In 1992, Congress passed the Professional and Amateur Sports Protection Act, 26 USC 3701, to ban sports gambling outside states where it was already established (Nevada, and to much lesser extents, Delaware, Montana and Oregon) as of the time of the statute. In 2012, the New Jersey State Legislature passed a law allowing for wagering on the outcome of sporting events at racetracks and at Atlantic City casinos, and Governor Chris Christie signed that into law. The four major North American sports leagues, plus the …Continue Reading
On September 8, 2009, John C. Coomer went to see a Kansas City Royals baseball game, an activity he had done dozens of times before. This time, however, he would not return home unscathed – during an in-game promotion known as the Hotdog Launch, Coomer was struck in the eye by a flying dog thrown by “Sluggerrr,” the team’s mascot. While the story might seem amusing, Coomer’s injuries were not; the impact of the hotdog detached Coomer’s retina, forcing him to undergo two surgeries to …Continue Reading
What was supposed to be a fun-filled day at the Cleveland Indians ballpark turned tragic. An inflatable slide set up just outside the ballpark as part of a promotional event, collapsed killing one visitor and hurting another. A subsequent investigation found that the slide had not been properly installed. The families of the deceased and injured visitors filed suit. This particular case deals who’s going to pay.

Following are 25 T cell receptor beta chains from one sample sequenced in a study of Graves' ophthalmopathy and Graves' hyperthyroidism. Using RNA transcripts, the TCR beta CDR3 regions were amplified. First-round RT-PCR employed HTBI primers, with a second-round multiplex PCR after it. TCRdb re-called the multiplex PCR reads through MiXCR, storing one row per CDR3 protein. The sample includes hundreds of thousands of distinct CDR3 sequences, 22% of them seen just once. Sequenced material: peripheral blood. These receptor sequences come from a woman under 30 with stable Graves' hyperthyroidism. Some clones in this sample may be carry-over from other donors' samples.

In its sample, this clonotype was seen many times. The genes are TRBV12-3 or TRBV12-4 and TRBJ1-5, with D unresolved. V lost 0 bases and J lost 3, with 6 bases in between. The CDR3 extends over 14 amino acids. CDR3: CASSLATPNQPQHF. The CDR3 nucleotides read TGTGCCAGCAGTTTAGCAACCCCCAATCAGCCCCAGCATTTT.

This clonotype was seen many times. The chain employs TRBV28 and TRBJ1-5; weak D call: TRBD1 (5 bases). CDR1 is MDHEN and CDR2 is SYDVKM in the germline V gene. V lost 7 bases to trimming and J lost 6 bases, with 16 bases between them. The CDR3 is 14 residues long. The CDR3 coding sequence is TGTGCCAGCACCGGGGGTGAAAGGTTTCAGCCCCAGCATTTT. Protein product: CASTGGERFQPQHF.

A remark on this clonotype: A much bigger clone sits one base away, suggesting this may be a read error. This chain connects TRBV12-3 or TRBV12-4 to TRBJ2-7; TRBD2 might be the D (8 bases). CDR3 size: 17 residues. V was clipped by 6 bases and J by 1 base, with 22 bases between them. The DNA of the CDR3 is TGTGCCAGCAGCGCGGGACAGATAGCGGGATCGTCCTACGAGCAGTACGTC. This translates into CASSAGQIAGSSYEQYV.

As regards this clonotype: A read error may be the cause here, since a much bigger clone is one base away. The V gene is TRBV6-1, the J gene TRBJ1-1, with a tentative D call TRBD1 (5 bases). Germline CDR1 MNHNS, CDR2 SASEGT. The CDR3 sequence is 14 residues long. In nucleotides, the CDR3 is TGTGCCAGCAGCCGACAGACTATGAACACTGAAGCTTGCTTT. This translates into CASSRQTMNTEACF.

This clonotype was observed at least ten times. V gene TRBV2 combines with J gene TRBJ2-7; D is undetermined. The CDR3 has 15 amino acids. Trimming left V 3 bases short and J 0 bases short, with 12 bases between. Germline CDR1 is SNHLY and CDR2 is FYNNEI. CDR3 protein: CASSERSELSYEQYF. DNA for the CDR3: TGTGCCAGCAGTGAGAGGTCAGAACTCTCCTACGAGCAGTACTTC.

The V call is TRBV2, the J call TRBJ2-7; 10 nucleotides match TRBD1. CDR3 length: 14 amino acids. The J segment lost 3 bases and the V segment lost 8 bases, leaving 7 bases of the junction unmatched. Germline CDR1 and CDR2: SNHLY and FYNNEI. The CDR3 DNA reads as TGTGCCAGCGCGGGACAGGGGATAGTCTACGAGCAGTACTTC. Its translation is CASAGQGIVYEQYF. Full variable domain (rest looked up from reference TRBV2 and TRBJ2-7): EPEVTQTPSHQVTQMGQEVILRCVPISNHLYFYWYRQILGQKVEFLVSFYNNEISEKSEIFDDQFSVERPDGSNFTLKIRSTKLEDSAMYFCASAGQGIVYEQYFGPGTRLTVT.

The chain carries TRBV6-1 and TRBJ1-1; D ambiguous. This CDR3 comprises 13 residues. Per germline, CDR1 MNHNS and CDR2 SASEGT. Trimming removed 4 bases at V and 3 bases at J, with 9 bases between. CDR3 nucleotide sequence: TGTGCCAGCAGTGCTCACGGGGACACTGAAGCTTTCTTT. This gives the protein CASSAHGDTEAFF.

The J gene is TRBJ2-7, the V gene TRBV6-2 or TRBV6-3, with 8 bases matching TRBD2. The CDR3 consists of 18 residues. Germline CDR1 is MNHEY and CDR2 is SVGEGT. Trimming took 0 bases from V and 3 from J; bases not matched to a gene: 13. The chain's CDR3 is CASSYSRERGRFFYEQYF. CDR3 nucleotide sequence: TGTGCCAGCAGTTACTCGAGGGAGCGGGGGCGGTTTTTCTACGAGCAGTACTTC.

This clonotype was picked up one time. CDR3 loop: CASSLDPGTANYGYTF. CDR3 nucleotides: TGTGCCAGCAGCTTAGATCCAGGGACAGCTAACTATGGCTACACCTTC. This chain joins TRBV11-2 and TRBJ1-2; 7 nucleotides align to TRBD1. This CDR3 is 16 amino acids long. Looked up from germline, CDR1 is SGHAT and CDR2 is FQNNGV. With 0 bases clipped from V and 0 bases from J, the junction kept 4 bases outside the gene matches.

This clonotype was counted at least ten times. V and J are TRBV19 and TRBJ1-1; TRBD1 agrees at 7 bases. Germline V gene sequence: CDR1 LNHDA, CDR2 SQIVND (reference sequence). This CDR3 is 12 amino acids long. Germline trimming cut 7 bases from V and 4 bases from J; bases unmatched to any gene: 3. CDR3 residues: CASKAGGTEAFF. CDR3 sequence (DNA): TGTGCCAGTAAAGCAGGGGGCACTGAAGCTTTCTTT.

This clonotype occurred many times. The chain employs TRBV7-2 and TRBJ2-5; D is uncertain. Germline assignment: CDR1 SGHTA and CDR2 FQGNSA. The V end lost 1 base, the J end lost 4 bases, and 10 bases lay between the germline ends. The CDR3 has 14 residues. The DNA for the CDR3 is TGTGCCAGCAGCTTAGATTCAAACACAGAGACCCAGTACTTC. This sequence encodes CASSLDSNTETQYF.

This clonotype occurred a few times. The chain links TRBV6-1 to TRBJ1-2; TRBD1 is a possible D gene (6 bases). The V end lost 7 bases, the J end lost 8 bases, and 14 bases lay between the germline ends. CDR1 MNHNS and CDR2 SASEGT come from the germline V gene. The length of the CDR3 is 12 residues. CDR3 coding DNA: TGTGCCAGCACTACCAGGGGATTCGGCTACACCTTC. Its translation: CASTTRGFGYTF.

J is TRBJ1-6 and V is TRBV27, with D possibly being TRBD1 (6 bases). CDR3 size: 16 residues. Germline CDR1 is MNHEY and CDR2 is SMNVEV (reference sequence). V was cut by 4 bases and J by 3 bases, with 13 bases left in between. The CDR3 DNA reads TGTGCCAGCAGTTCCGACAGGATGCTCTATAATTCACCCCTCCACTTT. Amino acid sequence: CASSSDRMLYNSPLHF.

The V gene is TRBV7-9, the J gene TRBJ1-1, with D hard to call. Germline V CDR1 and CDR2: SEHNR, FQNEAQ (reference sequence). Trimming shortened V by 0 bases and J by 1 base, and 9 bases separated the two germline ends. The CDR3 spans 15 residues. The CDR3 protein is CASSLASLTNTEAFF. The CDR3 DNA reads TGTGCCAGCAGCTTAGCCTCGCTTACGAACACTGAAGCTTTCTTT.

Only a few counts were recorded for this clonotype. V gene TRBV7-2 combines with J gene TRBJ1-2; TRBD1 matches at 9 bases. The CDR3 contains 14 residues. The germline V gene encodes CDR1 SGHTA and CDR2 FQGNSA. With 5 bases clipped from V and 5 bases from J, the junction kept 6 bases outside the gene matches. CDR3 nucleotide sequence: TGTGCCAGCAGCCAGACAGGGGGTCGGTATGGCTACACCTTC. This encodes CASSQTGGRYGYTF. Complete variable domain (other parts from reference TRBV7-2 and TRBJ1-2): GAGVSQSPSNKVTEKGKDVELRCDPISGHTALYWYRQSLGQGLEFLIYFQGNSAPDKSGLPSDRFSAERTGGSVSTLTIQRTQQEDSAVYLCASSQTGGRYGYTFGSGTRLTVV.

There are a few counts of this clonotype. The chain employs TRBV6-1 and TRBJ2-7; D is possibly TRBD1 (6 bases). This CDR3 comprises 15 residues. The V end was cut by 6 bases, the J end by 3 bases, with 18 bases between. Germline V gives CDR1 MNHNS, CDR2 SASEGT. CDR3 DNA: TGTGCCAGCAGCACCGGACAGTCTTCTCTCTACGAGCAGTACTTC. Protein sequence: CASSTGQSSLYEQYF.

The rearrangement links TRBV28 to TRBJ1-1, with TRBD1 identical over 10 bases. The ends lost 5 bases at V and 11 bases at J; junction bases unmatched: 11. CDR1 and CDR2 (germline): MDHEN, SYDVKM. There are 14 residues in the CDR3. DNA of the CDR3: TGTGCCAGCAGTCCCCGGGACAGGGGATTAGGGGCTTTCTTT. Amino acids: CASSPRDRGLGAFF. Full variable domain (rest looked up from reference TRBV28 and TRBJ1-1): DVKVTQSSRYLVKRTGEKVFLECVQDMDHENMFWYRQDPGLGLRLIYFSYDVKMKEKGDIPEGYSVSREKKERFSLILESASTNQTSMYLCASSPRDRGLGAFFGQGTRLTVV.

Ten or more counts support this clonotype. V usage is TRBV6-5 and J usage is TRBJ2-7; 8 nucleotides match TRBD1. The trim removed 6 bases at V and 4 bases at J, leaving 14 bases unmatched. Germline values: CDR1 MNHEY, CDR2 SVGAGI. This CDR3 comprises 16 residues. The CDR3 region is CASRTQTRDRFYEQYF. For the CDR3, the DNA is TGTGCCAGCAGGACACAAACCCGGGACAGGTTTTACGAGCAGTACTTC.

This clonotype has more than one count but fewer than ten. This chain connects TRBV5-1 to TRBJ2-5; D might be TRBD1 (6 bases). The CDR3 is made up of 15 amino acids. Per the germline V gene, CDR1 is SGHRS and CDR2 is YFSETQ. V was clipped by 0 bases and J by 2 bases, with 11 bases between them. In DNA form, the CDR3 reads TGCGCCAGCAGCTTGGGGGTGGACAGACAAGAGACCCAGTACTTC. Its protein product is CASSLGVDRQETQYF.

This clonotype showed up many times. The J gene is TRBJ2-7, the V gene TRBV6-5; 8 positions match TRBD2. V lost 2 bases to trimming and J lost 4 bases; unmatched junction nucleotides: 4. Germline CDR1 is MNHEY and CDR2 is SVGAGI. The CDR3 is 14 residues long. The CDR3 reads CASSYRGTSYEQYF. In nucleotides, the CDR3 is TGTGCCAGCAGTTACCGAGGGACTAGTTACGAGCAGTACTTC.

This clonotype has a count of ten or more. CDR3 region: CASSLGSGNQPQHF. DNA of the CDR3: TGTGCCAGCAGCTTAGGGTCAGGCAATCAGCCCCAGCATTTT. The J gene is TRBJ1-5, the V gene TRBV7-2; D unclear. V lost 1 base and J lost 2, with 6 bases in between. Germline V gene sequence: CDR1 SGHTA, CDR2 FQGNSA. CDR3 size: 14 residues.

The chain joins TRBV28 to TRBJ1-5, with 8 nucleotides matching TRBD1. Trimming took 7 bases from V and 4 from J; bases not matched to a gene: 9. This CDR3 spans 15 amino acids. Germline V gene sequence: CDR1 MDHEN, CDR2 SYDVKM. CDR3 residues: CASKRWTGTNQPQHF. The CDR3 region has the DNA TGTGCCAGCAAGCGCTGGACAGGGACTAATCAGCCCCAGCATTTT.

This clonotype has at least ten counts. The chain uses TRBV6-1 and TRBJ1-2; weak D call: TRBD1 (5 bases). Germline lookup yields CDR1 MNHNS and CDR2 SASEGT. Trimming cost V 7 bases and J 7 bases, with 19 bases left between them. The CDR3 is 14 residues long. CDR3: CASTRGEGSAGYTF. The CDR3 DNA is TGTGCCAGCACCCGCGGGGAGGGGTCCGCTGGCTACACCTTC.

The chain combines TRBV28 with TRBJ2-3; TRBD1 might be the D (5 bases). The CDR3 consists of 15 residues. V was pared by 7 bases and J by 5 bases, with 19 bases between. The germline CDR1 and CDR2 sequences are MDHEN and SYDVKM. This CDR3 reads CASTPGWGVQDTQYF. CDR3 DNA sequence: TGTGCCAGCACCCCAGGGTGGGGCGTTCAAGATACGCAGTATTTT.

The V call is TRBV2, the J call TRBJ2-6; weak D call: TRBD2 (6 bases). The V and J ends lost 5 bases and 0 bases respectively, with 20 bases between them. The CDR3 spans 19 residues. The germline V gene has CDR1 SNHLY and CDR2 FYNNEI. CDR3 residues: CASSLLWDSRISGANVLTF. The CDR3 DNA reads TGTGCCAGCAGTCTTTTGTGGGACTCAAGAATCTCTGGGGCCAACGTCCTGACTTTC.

Let’s rewind back to the beginning of the 2010 baseball season. The Indians had hired National Pastime Sports …Continue Reading
Concession workers at Yankee Stadium have sued the team, claiming they are being cheated out of the tips automatically added to their bills. Thirty two current and former waiters in the Yankee Stadium’s exclusive box seats have filed a lawsuit demanding their share of the team’s concession profits.
New York Yankees Partnership and Legends Hospitality LLC (“Legends”) was formed by the team in 2009 to operate the concessions at the new Stadium. Legends is owned by the Yankees, the Dallas Cowboys, and Goldman Sachs, and …Continue Reading
Former Baltimore Orioles player and MLB Hall of Famer Eddie Murray has agreed to pay over $358,000 to settle insider trading allegations brought against him by the U.S. Securities and Exchange Commission. The SEC accuses Murray of making more than $235,000 in a trading scheme involving another former Oriole, Doug DeCinces and James V. Mazzo, the former CEO of Advanced Medical Optics, Inc. (“AMO”).
The SEC’s complaint asserted that multiple tipoffs from Mazzo to DeCinces – and eventually, from DeCinces to Murray and others – …Continue Reading